Feb 27, 2014 at 11:48 am

Ya and how much did they still profit?

Sandy Helland

Mar 3, 2014 at 11:20 am


I disagree with First Nations receiving royalties from ‘their’ land.
All minerals are federal government property for the benefit of all Canadians.
The divisible equation should be 50% federal royalties, 25% Yukon Gov royalties and 25% First Nations royalties.

The Feds and Yukon Government GIVE BACK to Canadians but the First Nations don’t.
All minerals under the ground are for Canada’s future, not solely the First Nations people. Their culture never mined the land; they lived on top of the land. Most don’t even live off their land.

What do First Nations people give back?


Mar 3, 2014 at 12:39 pm

First Nations rant by Sandy Helland…..Sandy, First peoples used obsidian and churt for tool making, this would negate your claim FN folks ‘never mined’. These two forms of geological formations were very valuable to them…with them they were able to eat and keep warm.

Secondly, there is likely no lower form of existence than the obvious bigotry and lack of respect you have displayed here.

Francis Pillman

Mar 4, 2014 at 6:54 pm

No Atom. Stop crying wolf. Maybe people are tired of FN just caring about themselves. We are all Canadians. FN want all of our tax dollars but what do we get from them? Jobs in which are only open to FN people.  If FN truly want to be separate from Canada then no more of my tax dollars. I compare this to Quebec. They hate Canada, but want all of Ottawas money. That’s why they will never separate.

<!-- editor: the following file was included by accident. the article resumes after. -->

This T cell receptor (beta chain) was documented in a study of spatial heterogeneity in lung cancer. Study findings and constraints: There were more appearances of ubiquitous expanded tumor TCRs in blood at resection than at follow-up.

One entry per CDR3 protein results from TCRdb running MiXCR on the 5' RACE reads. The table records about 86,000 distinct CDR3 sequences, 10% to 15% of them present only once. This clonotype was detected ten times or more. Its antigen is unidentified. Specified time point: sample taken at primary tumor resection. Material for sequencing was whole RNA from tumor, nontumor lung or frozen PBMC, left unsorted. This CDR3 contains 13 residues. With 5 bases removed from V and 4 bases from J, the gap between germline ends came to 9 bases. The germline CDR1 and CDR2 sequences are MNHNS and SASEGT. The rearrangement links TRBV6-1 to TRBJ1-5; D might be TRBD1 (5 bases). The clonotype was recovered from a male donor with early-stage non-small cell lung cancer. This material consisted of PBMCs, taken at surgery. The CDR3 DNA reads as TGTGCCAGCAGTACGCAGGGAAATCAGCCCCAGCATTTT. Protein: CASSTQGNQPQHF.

My tax dollars benefits should only go to the people who paid in the first place. Because I don’t receive a single thing from FN’S. And we know they just want to help their own. That’s just the facts. And it’s no wonder people continue loosing respect for FN’S. Then people like you automatically cry discrimination. Well, what is hiring only natives within FN organizations? Being born a certain race or color is not a skill nor an accomplishment. Because FN people today really see themselves as something other than Canadian.  Follow the money. That’s all this revolves around and its sickening.


Mar 5, 2014 at 1:29 pm


Excellent comments- FN`s also mined copper as far as I know.


Mar 6, 2014 at 12:40 am

At last,  someone has the balls to say what I think most Canadians believe,  at least all Yukoners I know. Thanks Sandy.

Sandy Helland

Mar 6, 2014 at 9:37 am

Dear Atom, FN found their ‘tools’ like obsidian and flint (for arrow heads) on top of the ground, above ground, in plain sight. Necessity is the mother of invention. History tells me FN did not dig into Father Earth and upheld their great respect (of our planet).
I suspect Whiteman taught FN a thing or two about working with metals.
FN never mined.


Mar 6, 2014 at 10:33 am

Really Folks, No one appears to have a problem when other Canadians receive a financial gain from resources extracted from their property, but some how when it’s a FN the rules should be different. The bottom line hear folks is, SFN owns the land and the mines and minerals. If SFN was replaced with a farmer or cattle rancher their would be no suggestion that it is wrong for them to gain from the industrial intrusion on their life style and livelihood.


Mar 6, 2014 at 10:54 am